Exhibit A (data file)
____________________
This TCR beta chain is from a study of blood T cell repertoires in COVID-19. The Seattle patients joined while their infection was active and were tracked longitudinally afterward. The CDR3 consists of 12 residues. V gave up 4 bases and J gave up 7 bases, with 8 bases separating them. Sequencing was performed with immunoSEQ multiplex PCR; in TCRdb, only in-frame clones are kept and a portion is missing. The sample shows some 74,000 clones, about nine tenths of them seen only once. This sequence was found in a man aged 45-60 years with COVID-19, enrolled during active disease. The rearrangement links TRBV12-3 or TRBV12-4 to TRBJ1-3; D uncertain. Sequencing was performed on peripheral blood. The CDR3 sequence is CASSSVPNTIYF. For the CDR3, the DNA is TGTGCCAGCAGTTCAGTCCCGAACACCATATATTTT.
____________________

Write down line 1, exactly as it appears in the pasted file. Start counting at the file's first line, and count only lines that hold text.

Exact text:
This TCR beta chain is from a study of blood T cell repertoires in COVID-19. The Seattle patients joined while their infection was active and were tracked longitudinally afterward. The CDR3 consists of 12 residues. V gave up 4 bases and J gave up 7 bases, with 8 bases separating them. Sequencing was performed with immunoSEQ multiplex PCR; in TCRdb, only in-frame clones are kept and a portion is missing. The sample shows some 74,000 clones, about nine tenths of them seen only once. This sequence was found in a man aged 45-60 years with COVID-19, enrolled during active disease. The rearrangement links TRBV12-3 or TRBV12-4 to TRBJ1-3; D uncertain. Sequencing was performed on peripheral blood. The CDR3 sequence is CASSSVPNTIYF. For the CDR3, the DNA is TGTGCCAGCAGTTCAGTCCCGAACACCATATATTTT.